Do you think I am fat?
If I were in front of you in typical yoga spandex, would you judge me?
I wanted to use my own body as my art piece to start a conversation about identity, self-image and beauty, so I made my canvas heavy and gained weight. I was trying to prove a point that size shouldn’t matter but I uncovered fears that lay beyond my physical frame.
I’ve gained over 40 pounds in four months and I’m not pregnant.
I’ve followed the brand new, yogi-approved Seat Diet.
See it…eat it.
To me, ‘fat’ is an arbitrary word that is used as ammunition to harm another. I’m not at war.
I thought this would be an experiment in empowering people to love their bodies and not try to fit society’s mold. Instead, reality of my latent insecurities came like a football team’s kicker being put in as the center (my identity was pummeled).
As a yoga teacher, this could be considered career suicide. Instead of slaying my means of supporting myself, I want to slay the notion that people who do yoga need to look like the beauties on the cover of magazines.
Last year, my best friend said crying as she dealt with her lifelong eating disorder, “I don’t want to be known as the fat yoga teacher.”
I was taken back by this statement—I would classify her as beautiful, fit, and trim. I wanted to explore her statement. It resonated in my mind like the frequency of fingernails tagging with sound their presence on the chalkboard.
The stories I made up about what people thought of me were changing and I was emotionally affected. Suddenly, my self-worth was proving to be connected to how good I looked wearing spandex—something I completely denied giving a shit about before this experiment—and that pissed me off. Guilt from eating foods I typically considered bad for me were constant companions in my thoughts. Shame did cameo appearances in my mind’s movie reel daily.
My most shocking discovery through the process? I’m afraid of not being loved.
I noticed the self-talk was that my beauty is only on the surface. I feared no man would want me this way and that I would die alone, probably from choking on a potato chip.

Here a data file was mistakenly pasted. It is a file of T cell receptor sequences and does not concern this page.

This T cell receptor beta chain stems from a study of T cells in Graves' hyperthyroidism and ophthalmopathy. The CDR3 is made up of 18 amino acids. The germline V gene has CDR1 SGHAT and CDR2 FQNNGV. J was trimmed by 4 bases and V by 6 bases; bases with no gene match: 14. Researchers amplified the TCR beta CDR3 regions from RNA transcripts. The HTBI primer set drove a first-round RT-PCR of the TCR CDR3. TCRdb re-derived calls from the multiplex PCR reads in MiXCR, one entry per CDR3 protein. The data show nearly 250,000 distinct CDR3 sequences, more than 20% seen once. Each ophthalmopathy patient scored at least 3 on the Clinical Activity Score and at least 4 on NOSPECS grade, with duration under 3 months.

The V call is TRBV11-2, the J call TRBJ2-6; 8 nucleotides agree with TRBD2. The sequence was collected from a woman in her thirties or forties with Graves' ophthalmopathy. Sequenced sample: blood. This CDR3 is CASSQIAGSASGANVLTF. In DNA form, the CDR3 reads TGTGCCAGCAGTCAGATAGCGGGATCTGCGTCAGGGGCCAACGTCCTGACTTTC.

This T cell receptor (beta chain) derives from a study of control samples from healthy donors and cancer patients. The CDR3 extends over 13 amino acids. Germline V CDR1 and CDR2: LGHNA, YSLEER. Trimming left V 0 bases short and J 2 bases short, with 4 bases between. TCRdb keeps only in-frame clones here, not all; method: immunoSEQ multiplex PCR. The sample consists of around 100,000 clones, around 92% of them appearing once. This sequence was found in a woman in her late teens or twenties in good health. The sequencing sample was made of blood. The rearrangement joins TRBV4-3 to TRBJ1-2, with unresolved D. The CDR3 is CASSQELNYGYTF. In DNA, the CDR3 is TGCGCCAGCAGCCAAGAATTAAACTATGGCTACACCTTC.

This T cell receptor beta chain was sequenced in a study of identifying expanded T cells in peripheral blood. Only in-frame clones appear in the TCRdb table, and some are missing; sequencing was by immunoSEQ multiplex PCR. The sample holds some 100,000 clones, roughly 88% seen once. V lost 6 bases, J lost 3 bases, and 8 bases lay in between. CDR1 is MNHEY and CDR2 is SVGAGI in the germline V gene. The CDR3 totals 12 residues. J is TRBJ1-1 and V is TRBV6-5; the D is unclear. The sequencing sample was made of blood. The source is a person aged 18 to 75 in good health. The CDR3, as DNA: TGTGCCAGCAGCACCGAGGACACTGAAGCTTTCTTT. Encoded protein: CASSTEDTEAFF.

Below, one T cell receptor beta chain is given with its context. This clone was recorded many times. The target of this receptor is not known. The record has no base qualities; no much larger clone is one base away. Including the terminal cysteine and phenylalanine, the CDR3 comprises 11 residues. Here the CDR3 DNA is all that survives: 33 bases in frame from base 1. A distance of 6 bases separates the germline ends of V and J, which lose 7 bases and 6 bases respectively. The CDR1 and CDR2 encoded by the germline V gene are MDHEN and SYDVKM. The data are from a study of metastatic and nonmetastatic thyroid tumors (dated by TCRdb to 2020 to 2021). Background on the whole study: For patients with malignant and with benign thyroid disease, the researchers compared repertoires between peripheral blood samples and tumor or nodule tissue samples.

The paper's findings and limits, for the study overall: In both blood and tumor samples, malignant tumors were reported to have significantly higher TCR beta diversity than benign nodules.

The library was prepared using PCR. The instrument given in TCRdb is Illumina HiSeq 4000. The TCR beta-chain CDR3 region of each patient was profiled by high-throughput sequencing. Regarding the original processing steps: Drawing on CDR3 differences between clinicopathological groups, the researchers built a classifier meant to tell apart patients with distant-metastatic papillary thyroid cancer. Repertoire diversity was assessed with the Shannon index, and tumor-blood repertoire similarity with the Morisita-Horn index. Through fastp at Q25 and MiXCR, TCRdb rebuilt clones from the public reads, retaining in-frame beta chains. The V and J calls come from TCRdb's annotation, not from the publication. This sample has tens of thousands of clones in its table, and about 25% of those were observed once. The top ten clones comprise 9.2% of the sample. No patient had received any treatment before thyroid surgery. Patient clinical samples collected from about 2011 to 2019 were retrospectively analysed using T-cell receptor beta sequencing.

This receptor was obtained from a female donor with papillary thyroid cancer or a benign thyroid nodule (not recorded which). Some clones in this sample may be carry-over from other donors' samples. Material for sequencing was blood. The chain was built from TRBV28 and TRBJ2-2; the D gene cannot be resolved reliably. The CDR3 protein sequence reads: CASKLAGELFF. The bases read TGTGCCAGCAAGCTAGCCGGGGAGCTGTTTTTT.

There was a war going on inside of me and neither side was winning. Once I unraveled the fears and self-assaulting language as irrational, they no longer had power over me and I began to relax into my new found “goods”.
Nietzsche says the thing separating men from gods is the belly. May we all expand our bellies to digest our fears and empower our minds to think. May we all understand that we all want to be loved for who we are… however we are in the moment. And may we all find love and not die alone, from potato chip asphyxiation.
P.S.—I’m not fat; I’m fucking awesome!
About the Author
First thing you should know about Trina Hall: she is writing this bio in the third person and absolutely laughing at the notion. Second: She likes to push peoples’ buttons and have conversations about change. Thus, she got the Dallas Museum of Art to display her painting of red lipstick, oil paint and menstrual blood to create a buzz about hiding periods. Ms. Hall (how do you like that snobbery?) wrote her first book at age seven and has been writing her second ever since. After college, she had had a series of mini-strokes (called “suicide headaches” by the healthcare profession) that led her to find her creative voice. She’s passionate about far too many things to mention, but one could certainly call her a boy-crazy philosopher who loathes mosquitoes, loves a change of scenery, and would like to change her last name to “Fun”.